This is a bit of an intellectual/moral problem for myself, because I have no problem with self-sorting on a city-level. I do not believe that attending to the daily infrastructural needs of 500,000 people can be accomplished without that dreaded word: planning. If Missoula or Portland want to restrict growth to some limit, that seems wise and morally acceptable.

    It does seem oppressive, though, and wrong, to tell a homeowner that if they renovate their home, the wall must be earthen tone, the window sills at a height equal to the 70th percentile of the street’s sill heights, and the entire design subject to the whims of a historical review comittee of 5 strangers who don;t even live in the neighborhood.

  6. Dan

    here in Tucson there is a concerted effort to apply a Historic District zoning to many central neighborhoods (the 1930-1960 subdivisions).

    I’ve been reading about that, and the issues with your I-237 or whatever that PPR bill is called that passed only because it was bundled with anti-Kelo in ’06. We call these ‘hysterical preservationists’ and in my last town the Board applied that designation to a house built after WWII, and the house was ugly as sh*t & being used for storage. Ugh.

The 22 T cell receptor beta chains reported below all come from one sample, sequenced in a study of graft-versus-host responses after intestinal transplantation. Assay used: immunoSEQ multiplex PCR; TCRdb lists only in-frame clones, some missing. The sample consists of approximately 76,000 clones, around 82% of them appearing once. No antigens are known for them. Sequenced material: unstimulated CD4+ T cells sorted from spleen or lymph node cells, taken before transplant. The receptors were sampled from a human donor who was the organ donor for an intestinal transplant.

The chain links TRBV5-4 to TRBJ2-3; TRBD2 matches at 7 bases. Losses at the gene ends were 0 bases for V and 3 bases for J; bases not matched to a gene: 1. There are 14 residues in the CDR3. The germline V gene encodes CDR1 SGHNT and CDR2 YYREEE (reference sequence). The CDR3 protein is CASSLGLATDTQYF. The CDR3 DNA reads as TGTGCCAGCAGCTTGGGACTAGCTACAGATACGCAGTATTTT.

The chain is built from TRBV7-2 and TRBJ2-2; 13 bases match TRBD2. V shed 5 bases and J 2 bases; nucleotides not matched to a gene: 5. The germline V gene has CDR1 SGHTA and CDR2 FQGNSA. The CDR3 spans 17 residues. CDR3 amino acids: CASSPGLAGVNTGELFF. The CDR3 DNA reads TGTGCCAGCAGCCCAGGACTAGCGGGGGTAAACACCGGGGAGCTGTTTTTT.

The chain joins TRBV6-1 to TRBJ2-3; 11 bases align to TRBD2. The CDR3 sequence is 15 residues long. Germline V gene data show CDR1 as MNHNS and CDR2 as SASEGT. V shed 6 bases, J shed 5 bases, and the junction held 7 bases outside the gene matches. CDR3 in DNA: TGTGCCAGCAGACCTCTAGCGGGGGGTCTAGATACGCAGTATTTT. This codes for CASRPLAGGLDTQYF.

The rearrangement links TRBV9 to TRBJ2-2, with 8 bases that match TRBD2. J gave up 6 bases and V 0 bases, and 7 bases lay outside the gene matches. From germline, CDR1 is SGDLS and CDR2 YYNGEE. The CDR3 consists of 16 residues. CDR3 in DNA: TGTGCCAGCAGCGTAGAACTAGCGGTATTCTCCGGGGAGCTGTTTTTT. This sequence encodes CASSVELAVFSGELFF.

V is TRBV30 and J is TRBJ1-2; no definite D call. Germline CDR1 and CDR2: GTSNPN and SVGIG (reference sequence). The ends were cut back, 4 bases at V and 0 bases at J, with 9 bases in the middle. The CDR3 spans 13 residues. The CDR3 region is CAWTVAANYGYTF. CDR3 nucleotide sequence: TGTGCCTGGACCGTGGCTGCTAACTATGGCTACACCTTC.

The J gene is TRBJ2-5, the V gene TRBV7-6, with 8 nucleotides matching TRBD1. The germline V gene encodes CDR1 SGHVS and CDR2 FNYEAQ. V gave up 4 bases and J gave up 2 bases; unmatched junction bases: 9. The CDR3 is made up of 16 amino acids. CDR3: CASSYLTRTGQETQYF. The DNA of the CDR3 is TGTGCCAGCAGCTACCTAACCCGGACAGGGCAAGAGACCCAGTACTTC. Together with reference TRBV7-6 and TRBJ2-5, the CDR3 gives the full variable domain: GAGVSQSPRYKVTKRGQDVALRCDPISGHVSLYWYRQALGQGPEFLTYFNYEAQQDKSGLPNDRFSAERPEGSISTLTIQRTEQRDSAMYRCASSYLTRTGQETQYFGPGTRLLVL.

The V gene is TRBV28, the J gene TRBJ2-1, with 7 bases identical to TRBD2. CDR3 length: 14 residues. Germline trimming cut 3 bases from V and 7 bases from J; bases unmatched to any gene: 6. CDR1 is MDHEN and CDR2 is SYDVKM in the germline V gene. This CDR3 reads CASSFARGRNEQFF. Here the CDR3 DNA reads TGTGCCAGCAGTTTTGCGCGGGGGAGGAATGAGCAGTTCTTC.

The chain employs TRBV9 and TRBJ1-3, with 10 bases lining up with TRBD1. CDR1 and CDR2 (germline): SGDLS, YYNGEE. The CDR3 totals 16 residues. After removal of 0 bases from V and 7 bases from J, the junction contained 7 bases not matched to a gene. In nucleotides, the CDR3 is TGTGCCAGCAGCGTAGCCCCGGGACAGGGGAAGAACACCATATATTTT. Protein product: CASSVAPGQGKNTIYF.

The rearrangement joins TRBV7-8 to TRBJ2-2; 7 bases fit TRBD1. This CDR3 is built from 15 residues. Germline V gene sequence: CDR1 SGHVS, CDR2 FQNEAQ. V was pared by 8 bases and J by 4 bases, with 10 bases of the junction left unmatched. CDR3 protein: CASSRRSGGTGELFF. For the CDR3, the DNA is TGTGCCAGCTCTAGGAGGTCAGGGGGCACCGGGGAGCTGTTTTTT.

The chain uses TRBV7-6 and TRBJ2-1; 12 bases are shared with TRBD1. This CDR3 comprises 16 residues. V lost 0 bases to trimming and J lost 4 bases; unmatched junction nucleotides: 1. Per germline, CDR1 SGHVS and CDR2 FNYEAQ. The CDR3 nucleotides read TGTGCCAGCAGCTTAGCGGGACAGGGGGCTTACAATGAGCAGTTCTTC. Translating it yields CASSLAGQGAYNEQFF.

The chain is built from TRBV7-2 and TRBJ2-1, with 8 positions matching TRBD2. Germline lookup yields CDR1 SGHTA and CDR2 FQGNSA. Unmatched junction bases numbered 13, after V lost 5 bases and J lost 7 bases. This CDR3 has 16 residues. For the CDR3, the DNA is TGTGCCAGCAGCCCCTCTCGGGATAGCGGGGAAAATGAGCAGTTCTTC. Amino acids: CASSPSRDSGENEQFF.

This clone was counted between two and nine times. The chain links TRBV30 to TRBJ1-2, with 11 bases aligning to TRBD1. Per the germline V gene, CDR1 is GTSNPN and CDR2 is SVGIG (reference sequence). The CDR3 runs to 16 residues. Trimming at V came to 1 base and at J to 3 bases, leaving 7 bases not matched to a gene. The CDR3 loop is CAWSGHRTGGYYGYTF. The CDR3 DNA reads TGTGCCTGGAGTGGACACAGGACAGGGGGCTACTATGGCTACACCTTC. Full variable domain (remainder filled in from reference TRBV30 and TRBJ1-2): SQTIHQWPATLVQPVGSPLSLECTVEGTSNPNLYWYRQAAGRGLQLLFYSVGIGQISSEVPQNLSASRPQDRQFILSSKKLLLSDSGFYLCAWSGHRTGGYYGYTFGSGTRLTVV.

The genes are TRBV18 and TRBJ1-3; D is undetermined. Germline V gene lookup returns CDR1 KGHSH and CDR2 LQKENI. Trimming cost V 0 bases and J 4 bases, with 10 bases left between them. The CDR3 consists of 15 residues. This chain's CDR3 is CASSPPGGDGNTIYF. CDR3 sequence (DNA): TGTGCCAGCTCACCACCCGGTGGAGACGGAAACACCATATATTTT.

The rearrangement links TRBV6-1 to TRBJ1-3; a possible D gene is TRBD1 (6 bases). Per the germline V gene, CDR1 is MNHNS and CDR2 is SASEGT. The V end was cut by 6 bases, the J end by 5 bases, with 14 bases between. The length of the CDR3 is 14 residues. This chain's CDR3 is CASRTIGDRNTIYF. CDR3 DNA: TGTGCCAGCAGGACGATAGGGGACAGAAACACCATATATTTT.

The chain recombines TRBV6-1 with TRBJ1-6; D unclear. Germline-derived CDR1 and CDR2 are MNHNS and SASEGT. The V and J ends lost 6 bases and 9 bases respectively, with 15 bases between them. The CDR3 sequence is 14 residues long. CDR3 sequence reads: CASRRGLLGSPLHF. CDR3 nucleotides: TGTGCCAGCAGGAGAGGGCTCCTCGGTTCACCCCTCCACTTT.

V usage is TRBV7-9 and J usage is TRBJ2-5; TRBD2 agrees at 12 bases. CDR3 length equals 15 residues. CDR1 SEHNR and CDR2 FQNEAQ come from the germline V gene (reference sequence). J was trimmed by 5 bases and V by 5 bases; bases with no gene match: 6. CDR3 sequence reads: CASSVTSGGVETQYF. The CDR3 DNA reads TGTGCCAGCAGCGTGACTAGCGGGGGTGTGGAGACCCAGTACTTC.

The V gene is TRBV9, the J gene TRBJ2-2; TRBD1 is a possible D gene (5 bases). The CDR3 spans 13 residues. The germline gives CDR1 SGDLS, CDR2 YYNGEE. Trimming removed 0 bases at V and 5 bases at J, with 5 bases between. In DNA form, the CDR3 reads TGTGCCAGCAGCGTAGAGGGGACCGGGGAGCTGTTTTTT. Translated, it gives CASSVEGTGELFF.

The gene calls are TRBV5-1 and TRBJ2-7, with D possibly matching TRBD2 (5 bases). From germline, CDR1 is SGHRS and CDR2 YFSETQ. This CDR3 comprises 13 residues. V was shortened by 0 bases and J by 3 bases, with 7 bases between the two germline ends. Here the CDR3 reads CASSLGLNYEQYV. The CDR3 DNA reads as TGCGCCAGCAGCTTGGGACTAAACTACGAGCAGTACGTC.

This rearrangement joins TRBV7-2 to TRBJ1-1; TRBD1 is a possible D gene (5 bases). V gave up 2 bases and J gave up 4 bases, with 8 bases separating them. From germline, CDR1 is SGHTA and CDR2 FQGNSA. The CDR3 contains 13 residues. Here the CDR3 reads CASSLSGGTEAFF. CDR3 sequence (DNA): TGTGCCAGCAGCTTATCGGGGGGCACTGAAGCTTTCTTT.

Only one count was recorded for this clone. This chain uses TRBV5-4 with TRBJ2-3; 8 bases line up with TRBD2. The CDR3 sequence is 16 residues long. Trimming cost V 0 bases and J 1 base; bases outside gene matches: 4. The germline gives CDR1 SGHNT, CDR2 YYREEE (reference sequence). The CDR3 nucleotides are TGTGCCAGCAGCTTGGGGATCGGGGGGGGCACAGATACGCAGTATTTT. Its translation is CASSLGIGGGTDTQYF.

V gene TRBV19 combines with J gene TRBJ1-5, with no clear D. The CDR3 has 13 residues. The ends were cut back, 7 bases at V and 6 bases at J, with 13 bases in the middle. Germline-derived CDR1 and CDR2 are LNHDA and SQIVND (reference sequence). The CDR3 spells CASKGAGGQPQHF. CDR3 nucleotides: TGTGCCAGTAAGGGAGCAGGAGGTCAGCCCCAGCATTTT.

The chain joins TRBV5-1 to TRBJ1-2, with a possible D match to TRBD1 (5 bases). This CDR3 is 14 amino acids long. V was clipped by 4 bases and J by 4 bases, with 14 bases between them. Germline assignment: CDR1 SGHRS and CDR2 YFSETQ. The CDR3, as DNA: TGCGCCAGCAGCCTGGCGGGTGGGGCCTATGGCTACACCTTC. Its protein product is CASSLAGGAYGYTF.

It does seem oppressive, though, and wrong, to tell a homeowner that if they renovate their home, the wall must be earthen tone, the window sills at a height equal to the 70th percentile of the street’s sill heights

    Well, if it’s a 19th C Victorian or Frank Lloyd Wright, that’s one thing. First-ring suburb, IMO no.

    DS

  7. Lorianne

    97213 is ‘overpriced’ because it is a highly sought after ‘close-in’ neighborhood. I lived in 97212 and it is the same.

    The prices reflect the sensible street layout(grid), tree lined steets, cute houses up the wazoo, pocket parks, walk-to ammenities and CLOSE proximity to downtown.

    Again, these houses are older, much smaller than a comparable priced house in the burbs, much smaller lots (typically 50 x 100) … many have one or no-car garages (many people park their BMW’s and what have you on the street).